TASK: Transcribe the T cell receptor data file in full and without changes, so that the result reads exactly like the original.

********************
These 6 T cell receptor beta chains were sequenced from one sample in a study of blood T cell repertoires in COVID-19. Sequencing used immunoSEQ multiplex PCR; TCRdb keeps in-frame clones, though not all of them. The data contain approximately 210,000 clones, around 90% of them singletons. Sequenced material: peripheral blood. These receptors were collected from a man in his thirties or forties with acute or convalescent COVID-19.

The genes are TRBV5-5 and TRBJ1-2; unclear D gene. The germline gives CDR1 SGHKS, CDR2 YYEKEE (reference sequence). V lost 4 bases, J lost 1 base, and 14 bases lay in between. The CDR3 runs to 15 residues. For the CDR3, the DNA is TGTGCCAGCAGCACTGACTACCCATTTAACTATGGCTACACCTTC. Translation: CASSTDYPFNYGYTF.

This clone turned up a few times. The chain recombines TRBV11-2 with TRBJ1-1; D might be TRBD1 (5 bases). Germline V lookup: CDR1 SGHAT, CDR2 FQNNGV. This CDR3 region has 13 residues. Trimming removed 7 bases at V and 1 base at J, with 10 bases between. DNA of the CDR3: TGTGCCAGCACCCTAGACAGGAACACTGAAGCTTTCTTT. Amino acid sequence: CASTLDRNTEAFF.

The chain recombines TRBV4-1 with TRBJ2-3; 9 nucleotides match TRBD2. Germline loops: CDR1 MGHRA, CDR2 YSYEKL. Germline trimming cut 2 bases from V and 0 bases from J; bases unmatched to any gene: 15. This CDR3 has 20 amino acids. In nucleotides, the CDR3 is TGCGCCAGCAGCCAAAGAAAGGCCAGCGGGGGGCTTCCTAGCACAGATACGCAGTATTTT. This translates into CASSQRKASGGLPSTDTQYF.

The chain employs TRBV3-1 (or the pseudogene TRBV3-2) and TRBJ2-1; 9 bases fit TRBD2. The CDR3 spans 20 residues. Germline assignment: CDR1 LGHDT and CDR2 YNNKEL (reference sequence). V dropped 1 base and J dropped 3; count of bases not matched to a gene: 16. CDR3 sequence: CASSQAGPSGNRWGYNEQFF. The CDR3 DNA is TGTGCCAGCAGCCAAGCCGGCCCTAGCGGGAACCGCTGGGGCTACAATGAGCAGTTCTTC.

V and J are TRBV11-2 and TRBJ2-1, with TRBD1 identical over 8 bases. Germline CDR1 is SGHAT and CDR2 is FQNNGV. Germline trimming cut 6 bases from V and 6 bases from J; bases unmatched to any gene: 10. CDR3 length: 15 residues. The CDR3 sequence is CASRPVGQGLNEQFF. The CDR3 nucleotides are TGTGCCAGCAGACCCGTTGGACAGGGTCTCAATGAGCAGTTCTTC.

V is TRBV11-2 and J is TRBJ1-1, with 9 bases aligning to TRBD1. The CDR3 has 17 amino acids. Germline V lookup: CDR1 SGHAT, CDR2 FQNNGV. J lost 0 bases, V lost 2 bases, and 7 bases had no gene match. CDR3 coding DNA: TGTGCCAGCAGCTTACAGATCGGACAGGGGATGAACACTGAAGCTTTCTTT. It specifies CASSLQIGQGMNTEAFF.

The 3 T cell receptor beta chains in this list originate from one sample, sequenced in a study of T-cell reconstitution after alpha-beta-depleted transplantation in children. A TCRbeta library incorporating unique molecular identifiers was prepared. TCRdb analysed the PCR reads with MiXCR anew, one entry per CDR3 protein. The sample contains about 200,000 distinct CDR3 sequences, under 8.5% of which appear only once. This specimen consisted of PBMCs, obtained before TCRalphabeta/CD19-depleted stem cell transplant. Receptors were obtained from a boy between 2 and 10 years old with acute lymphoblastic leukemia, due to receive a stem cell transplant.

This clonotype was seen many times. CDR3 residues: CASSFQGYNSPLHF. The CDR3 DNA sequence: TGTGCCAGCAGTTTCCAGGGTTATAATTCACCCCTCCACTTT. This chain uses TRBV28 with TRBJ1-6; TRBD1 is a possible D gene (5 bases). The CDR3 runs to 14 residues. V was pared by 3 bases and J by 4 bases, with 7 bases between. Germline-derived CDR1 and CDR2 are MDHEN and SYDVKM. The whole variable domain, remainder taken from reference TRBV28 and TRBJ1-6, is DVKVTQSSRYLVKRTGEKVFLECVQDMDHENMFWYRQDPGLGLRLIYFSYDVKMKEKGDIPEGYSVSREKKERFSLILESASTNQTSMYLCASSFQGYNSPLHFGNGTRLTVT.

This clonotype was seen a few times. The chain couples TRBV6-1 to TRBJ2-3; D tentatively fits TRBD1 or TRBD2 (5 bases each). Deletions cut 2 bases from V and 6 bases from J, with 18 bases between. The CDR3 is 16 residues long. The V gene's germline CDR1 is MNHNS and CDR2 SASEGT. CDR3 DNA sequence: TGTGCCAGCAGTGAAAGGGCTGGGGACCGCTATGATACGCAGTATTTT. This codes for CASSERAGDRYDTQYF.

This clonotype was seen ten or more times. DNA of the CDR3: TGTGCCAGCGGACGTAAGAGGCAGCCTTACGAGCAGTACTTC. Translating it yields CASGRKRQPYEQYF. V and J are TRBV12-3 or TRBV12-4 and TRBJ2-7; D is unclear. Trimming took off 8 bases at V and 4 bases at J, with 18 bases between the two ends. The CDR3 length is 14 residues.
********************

These 6 T cell receptor beta chains were sequenced from one sample in a study of blood T cell repertoires in COVID-19. Sequencing used immunoSEQ multiplex PCR; TCRdb keeps in-frame clones, though not all of them. The data contain approximately 210,000 clones, around 90% of them singletons. Sequenced material: peripheral blood. These receptors were collected from a man in his thirties or forties with acute or convalescent COVID-19.

The genes are TRBV5-5 and TRBJ1-2; unclear D gene. The germline gives CDR1 SGHKS, CDR2 YYEKEE (reference sequence). V lost 4 bases, J lost 1 base, and 14 bases lay in between. The CDR3 runs to 15 residues. For the CDR3, the DNA is TGTGCCAGCAGCACTGACTACCCATTTAACTATGGCTACACCTTC. Translation: CASSTDYPFNYGYTF.

This clone turned up a few times. The chain recombines TRBV11-2 with TRBJ1-1; D might be TRBD1 (5 bases). Germline V lookup: CDR1 SGHAT, CDR2 FQNNGV. This CDR3 region has 13 residues. Trimming removed 7 bases at V and 1 base at J, with 10 bases between. DNA of the CDR3: TGTGCCAGCACCCTAGACAGGAACACTGAAGCTTTCTTT. Amino acid sequence: CASTLDRNTEAFF.

The chain recombines TRBV4-1 with TRBJ2-3; 9 nucleotides match TRBD2. Germline loops: CDR1 MGHRA, CDR2 YSYEKL. Germline trimming cut 2 bases from V and 0 bases from J; bases unmatched to any gene: 15. This CDR3 has 20 amino acids. In nucleotides, the CDR3 is TGCGCCAGCAGCCAAAGAAAGGCCAGCGGGGGGCTTCCTAGCACAGATACGCAGTATTTT. This translates into CASSQRKASGGLPSTDTQYF.

The chain employs TRBV3-1 (or the pseudogene TRBV3-2) and TRBJ2-1; 9 bases fit TRBD2. The CDR3 spans 20 residues. Germline assignment: CDR1 LGHDT and CDR2 YNNKEL (reference sequence). V dropped 1 base and J dropped 3; count of bases not matched to a gene: 16. CDR3 sequence: CASSQAGPSGNRWGYNEQFF. The CDR3 DNA is TGTGCCAGCAGCCAAGCCGGCCCTAGCGGGAACCGCTGGGGCTACAATGAGCAGTTCTTC.

V and J are TRBV11-2 and TRBJ2-1, with TRBD1 identical over 8 bases. Germline CDR1 is SGHAT and CDR2 is FQNNGV. Germline trimming cut 6 bases from V and 6 bases from J; bases unmatched to any gene: 10. CDR3 length: 15 residues. The CDR3 sequence is CASRPVGQGLNEQFF. The CDR3 nucleotides are TGTGCCAGCAGACCCGTTGGACAGGGTCTCAATGAGCAGTTCTTC.

V is TRBV11-2 and J is TRBJ1-1, with 9 bases aligning to TRBD1. The CDR3 has 17 amino acids. Germline V lookup: CDR1 SGHAT, CDR2 FQNNGV. J lost 0 bases, V lost 2 bases, and 7 bases had no gene match. CDR3 coding DNA: TGTGCCAGCAGCTTACAGATCGGACAGGGGATGAACACTGAAGCTTTCTTT. It specifies CASSLQIGQGMNTEAFF.

The 3 T cell receptor beta chains in this list originate from one sample, sequenced in a study of T-cell reconstitution after alpha-beta-depleted transplantation in children. A TCRbeta library incorporating unique molecular identifiers was prepared. TCRdb analysed the PCR reads with MiXCR anew, one entry per CDR3 protein. The sample contains about 200,000 distinct CDR3 sequences, under 8.5% of which appear only once. This specimen consisted of PBMCs, obtained before TCRalphabeta/CD19-depleted stem cell transplant. Receptors were obtained from a boy between 2 and 10 years old with acute lymphoblastic leukemia, due to receive a stem cell transplant.

This clonotype was seen many times. CDR3 residues: CASSFQGYNSPLHF. The CDR3 DNA sequence: TGTGCCAGCAGTTTCCAGGGTTATAATTCACCCCTCCACTTT. This chain uses TRBV28 with TRBJ1-6; TRBD1 is a possible D gene (5 bases). The CDR3 runs to 14 residues. V was pared by 3 bases and J by 4 bases, with 7 bases between. Germline-derived CDR1 and CDR2 are MDHEN and SYDVKM. The whole variable domain, remainder taken from reference TRBV28 and TRBJ1-6, is DVKVTQSSRYLVKRTGEKVFLECVQDMDHENMFWYRQDPGLGLRLIYFSYDVKMKEKGDIPEGYSVSREKKERFSLILESASTNQTSMYLCASSFQGYNSPLHFGNGTRLTVT.

This clonotype was seen a few times. The chain couples TRBV6-1 to TRBJ2-3; D tentatively fits TRBD1 or TRBD2 (5 bases each). Deletions cut 2 bases from V and 6 bases from J, with 18 bases between. The CDR3 is 16 residues long. The V gene's germline CDR1 is MNHNS and CDR2 SASEGT. CDR3 DNA sequence: TGTGCCAGCAGTGAAAGGGCTGGGGACCGCTATGATACGCAGTATTTT. This codes for CASSERAGDRYDTQYF.

This clonotype was seen ten or more times. DNA of the CDR3: TGTGCCAGCGGACGTAAGAGGCAGCCTTACGAGCAGTACTTC. Translating it yields CASGRKRQPYEQYF. V and J are TRBV12-3 or TRBV12-4 and TRBJ2-7; D is unclear. Trimming took off 8 bases at V and 4 bases at J, with 18 bases between the two ends. The CDR3 length is 14 residues.